No fabric is safe

1:24 p.m. on March 4, 2013 (EST)
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I was reading the new Patagonia catalog my eight year old just received in the mail (a Tommy Caldwell article) and saw that Patagonia just found a new way to make cotton more expensive.

It seems like they ran out of new super-fabrics to price through the roof and decided to set their sights on humble cotton.  Of course cotton has a limited place in the outdoors enthusiast's quiver of fabric but cotton has always been nice because it is so affordable and tough. 

Now cotton has even been branded as Patagonia now deems their cotton "more responsible" and therefore more valuable of course than mortal cotton.  I understand their reasoning; who wouldn't want to be able to distinguish their product from the competition, but its just sad. 

Even if one grants their assumption (I don't) that their cotton is better for the Earth, its frustrating.  Is there no market distinction that is good for the world that REDUCES the cost of the material?  The answer to that question makes me skeptical of this new effort as something more than a profit-centered ploy.

All I can do is vote with my wallet.  Its a small vote.

Jeff

Their assertion:

http://www.patagonia.com/eu/enGB/patagonia.go?assetid=9023

1:26 p.m. on March 4, 2013 (EST)
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Patagonia has a large facility in Reno.  They are masters of marketing and making something out of nothing.  They are also good neighbors and make products that last.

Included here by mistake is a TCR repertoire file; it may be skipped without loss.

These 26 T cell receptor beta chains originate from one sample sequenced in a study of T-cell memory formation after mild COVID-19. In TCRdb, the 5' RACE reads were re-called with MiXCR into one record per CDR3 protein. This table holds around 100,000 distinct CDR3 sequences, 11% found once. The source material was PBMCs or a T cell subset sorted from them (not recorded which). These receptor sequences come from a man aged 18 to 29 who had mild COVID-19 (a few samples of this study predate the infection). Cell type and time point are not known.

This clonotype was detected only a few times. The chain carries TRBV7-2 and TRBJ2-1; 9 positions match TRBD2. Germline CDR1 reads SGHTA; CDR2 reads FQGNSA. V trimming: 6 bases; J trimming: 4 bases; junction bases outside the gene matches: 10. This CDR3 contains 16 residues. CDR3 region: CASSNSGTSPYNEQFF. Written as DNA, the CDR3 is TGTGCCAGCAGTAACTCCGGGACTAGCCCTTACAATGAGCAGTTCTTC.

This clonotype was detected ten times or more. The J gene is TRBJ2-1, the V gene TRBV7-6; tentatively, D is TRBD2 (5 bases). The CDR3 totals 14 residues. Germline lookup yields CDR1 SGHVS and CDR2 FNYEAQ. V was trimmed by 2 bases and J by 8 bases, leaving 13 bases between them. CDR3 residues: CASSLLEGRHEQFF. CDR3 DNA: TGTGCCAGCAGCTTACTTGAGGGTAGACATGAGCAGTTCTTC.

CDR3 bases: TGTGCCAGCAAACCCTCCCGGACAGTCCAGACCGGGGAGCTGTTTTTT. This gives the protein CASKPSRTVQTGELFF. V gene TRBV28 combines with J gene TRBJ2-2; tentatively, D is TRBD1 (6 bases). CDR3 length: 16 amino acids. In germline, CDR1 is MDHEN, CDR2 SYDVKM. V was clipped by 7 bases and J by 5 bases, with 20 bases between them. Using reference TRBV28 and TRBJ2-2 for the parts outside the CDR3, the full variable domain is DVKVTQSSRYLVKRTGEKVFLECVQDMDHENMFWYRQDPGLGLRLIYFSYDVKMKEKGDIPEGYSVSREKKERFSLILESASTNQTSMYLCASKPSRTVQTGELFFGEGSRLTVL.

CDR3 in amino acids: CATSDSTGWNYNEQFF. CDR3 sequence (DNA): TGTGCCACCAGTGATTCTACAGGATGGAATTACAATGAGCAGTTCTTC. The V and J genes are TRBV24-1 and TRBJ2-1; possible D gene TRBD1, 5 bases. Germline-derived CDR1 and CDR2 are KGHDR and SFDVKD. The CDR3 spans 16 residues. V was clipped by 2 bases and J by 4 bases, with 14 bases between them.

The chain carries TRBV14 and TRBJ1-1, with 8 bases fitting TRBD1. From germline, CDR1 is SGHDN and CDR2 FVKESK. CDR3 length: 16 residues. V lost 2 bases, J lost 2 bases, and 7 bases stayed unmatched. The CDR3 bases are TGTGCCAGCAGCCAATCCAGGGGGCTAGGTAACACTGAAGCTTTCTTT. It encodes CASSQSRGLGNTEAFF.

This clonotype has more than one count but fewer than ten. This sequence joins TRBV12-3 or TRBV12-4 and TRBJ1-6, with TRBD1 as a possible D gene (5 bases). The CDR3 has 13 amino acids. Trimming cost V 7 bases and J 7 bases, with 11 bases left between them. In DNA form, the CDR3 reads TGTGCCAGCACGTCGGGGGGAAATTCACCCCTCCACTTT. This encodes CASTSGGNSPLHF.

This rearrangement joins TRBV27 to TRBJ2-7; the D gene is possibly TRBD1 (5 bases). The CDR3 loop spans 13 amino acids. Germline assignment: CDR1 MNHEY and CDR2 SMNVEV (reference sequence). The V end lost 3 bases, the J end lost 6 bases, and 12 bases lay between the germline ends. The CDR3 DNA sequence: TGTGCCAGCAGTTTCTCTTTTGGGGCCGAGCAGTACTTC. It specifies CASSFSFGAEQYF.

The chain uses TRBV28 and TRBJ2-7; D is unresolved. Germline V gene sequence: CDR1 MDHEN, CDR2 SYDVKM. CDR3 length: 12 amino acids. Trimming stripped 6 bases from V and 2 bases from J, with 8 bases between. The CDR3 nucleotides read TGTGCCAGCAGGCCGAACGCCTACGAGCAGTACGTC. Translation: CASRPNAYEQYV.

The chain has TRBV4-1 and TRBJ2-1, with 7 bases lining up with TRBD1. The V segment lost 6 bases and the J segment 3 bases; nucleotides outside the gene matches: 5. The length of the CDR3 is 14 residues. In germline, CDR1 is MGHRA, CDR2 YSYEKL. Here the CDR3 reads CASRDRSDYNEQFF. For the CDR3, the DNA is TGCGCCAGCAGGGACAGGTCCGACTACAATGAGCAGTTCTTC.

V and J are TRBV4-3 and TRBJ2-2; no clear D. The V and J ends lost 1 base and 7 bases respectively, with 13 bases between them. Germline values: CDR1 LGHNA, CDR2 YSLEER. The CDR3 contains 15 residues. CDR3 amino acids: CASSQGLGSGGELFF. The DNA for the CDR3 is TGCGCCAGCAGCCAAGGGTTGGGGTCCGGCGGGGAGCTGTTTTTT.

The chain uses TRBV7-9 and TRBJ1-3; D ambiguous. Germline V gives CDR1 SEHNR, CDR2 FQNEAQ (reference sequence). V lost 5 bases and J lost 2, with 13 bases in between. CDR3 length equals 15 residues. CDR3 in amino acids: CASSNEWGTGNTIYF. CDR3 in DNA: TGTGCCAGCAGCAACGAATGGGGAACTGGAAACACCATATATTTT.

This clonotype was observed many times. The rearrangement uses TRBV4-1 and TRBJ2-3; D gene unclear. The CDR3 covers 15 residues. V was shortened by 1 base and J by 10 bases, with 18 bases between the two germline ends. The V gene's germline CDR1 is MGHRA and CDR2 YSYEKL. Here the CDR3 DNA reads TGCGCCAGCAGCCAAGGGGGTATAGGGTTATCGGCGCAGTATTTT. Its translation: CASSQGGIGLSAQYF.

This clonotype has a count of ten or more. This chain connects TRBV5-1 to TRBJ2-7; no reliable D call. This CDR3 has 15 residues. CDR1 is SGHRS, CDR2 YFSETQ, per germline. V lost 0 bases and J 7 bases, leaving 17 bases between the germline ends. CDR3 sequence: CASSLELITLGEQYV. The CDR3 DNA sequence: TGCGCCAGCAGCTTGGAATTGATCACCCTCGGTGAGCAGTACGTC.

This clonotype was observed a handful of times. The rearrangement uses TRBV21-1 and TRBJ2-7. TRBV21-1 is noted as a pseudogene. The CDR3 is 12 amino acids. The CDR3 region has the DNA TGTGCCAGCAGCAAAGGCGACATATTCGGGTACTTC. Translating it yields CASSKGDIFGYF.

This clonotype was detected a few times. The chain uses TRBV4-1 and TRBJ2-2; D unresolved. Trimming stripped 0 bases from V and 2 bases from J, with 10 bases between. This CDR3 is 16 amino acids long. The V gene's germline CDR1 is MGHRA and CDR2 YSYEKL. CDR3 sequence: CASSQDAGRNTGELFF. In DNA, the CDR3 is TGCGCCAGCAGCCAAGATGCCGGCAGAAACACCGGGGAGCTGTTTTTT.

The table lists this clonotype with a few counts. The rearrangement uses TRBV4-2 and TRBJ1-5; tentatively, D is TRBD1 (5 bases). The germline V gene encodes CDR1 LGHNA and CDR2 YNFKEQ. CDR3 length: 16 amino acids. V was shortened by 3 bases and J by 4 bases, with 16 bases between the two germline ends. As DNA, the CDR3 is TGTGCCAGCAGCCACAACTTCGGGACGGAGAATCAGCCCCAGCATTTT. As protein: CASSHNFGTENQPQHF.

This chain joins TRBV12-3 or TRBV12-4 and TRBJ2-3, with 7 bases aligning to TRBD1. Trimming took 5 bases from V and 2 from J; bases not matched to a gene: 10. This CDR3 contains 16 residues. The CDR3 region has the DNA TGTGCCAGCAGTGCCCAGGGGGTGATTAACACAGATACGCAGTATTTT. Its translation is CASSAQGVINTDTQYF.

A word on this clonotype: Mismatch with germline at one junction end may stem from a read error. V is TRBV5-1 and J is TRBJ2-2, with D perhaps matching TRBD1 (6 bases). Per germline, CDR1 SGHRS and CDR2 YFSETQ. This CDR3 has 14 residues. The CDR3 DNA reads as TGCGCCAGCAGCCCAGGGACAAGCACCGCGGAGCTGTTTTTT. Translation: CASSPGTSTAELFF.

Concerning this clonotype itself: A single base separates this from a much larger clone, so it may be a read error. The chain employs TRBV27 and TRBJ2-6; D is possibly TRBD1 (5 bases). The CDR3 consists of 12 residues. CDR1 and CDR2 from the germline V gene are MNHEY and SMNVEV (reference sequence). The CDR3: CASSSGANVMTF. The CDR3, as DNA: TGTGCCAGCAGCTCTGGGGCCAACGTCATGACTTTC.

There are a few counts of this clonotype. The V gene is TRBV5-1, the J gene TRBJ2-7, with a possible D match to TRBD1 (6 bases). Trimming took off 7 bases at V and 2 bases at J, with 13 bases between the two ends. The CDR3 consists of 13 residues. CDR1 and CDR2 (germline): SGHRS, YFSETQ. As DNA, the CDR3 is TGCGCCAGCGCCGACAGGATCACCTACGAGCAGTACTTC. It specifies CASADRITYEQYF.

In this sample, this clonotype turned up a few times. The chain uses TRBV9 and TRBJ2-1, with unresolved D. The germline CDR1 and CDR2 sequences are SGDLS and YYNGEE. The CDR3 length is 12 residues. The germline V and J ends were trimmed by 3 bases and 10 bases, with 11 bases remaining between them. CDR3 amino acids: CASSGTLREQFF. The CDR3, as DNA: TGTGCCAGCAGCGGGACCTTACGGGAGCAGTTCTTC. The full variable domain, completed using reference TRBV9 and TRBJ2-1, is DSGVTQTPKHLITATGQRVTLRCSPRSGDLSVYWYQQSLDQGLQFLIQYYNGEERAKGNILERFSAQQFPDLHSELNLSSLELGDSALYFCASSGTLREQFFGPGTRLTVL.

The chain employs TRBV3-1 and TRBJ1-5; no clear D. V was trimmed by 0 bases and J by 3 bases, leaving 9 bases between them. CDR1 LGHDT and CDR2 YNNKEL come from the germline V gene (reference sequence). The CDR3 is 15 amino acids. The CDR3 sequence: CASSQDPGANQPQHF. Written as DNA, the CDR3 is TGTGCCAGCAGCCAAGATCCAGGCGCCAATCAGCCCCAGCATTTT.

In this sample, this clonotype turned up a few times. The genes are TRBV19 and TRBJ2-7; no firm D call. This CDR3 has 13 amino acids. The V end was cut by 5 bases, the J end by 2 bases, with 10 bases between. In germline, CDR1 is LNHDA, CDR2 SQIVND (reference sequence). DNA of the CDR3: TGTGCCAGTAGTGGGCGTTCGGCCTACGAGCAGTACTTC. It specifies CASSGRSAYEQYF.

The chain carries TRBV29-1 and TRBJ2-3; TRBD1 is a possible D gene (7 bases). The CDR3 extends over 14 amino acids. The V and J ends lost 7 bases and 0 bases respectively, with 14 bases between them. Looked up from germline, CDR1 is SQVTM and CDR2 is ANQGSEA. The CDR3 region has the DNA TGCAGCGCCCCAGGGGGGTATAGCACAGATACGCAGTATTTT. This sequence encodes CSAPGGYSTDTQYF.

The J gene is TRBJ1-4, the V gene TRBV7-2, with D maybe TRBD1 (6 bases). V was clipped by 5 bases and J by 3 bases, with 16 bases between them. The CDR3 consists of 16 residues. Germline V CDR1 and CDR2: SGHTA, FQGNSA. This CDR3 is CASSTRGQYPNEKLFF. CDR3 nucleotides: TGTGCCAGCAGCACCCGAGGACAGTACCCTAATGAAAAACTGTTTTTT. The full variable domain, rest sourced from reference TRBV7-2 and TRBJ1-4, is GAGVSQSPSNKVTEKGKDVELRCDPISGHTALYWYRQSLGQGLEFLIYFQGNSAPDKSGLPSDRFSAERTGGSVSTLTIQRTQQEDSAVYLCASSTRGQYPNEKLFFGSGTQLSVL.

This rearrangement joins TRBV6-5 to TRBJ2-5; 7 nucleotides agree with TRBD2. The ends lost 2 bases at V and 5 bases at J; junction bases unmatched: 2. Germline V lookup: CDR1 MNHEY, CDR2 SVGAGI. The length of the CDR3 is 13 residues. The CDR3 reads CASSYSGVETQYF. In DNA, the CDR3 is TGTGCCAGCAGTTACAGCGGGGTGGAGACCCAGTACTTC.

7:05 p.m. on March 4, 2013 (EST)
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they don't call them patagucci for nothing!

1:34 p.m. on March 5, 2013 (EST)
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I watched a speech given by Chouinard and one of the topics he mentioned was organic cotton versus non-organic cotton.  Chouinard made a very convincing argument for the use of organic cotton due to the environmental impact difference between the two fabrics.  Expensive, perhaps over priced, brilliantly marketed, well designed, stand behind their products, good corporate citizens - all are true.  I love their stuff, but I never pay retail.

4:52 p.m. on March 5, 2013 (EST)
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Eddie Bauer cotton work pants are 12 oz canvas.  patagonia makes work pants out of 10 oz organic cotton.   if i were to purchase either of these, online, right now, each pair would cost 60-65 bucks.  the patagonia pants normally retail for about 10 dollars more than the eddie bauer.  if i were going to purchase a comparable pair of Levi jeans today, they retail for 68 bucks. 

my thought is that you should figure out what you like first.  what fits best, what looks best, what functions best, whatever criteria is most important to you.

second, independent of marketing and hype, shop intelligently.  don't buy on impulse, wait for them to go on sale...and they always do.